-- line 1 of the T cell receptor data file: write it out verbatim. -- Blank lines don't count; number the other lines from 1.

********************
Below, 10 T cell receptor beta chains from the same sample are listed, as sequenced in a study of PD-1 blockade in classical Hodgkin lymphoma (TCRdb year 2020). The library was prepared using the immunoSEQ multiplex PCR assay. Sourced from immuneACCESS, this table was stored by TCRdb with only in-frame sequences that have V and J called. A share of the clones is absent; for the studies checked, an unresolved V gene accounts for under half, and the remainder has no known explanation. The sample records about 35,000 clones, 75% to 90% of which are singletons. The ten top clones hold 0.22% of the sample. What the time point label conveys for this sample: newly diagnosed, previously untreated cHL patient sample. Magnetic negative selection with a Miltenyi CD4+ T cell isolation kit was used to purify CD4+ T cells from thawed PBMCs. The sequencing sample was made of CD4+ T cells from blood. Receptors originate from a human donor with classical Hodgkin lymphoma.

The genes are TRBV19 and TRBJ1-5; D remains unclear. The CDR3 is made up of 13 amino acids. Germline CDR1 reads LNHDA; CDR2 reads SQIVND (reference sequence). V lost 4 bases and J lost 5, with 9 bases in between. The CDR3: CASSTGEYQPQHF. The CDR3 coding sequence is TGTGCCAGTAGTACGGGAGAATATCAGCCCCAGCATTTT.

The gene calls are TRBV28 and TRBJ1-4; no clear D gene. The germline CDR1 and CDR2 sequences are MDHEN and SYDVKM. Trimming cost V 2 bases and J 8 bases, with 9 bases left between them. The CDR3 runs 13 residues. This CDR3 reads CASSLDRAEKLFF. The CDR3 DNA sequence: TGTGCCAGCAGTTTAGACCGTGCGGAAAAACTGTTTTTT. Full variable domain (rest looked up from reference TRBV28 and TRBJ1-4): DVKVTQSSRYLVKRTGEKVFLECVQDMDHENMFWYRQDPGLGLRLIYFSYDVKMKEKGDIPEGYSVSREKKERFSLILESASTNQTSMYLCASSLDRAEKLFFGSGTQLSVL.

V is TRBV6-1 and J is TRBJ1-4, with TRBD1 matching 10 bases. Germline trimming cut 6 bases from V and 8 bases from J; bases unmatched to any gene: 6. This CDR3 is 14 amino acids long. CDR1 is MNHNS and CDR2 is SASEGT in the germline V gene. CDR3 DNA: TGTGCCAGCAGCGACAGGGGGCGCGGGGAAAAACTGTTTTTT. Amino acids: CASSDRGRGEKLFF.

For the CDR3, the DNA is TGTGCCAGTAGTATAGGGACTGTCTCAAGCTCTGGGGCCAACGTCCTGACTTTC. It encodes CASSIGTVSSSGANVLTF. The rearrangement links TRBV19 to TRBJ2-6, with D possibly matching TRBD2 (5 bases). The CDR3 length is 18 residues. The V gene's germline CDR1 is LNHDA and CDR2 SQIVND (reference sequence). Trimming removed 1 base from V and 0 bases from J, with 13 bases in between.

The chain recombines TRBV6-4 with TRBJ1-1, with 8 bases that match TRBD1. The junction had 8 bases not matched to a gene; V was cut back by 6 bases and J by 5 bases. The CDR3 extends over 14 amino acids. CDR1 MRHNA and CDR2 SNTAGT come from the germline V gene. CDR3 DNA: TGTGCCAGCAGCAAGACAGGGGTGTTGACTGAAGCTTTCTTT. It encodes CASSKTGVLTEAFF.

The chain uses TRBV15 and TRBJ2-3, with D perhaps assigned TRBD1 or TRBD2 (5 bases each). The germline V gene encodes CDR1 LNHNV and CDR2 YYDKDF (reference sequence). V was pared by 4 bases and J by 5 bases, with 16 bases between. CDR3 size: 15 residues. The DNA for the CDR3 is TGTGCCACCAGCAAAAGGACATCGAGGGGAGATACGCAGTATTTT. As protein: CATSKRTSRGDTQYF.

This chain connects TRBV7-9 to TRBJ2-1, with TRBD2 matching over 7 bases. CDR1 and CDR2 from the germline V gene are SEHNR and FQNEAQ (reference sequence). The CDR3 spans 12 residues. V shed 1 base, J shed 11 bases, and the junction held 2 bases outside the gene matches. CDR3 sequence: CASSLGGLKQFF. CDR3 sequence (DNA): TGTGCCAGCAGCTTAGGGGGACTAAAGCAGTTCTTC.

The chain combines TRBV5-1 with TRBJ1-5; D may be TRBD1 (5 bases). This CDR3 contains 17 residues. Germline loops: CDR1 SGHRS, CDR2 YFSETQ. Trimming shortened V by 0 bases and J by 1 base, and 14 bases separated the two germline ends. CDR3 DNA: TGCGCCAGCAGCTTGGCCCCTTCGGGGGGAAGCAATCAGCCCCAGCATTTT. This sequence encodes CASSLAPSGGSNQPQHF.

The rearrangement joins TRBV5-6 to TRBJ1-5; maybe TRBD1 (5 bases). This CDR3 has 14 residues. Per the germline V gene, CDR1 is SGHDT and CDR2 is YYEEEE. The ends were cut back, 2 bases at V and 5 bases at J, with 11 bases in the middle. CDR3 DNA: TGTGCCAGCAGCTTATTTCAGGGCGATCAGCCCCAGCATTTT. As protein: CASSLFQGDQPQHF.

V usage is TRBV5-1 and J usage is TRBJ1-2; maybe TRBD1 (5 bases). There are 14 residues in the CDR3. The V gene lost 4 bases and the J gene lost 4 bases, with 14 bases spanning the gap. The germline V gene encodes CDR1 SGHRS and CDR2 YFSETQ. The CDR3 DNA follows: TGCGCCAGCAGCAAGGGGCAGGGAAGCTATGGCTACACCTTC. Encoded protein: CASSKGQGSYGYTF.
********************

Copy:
Below, 10 T cell receptor beta chains from the same sample are listed, as sequenced in a study of PD-1 blockade in classical Hodgkin lymphoma (TCRdb year 2020). The library was prepared using the immunoSEQ multiplex PCR assay. Sourced from immuneACCESS, this table was stored by TCRdb with only in-frame sequences that have V and J called. A share of the clones is absent; for the studies checked, an unresolved V gene accounts for under half, and the remainder has no known explanation. The sample records about 35,000 clones, 75% to 90% of which are singletons. The ten top clones hold 0.22% of the sample. What the time point label conveys for this sample: newly diagnosed, previously untreated cHL patient sample. Magnetic negative selection with a Miltenyi CD4+ T cell isolation kit was used to purify CD4+ T cells from thawed PBMCs. The sequencing sample was made of CD4+ T cells from blood. Receptors originate from a human donor with classical Hodgkin lymphoma.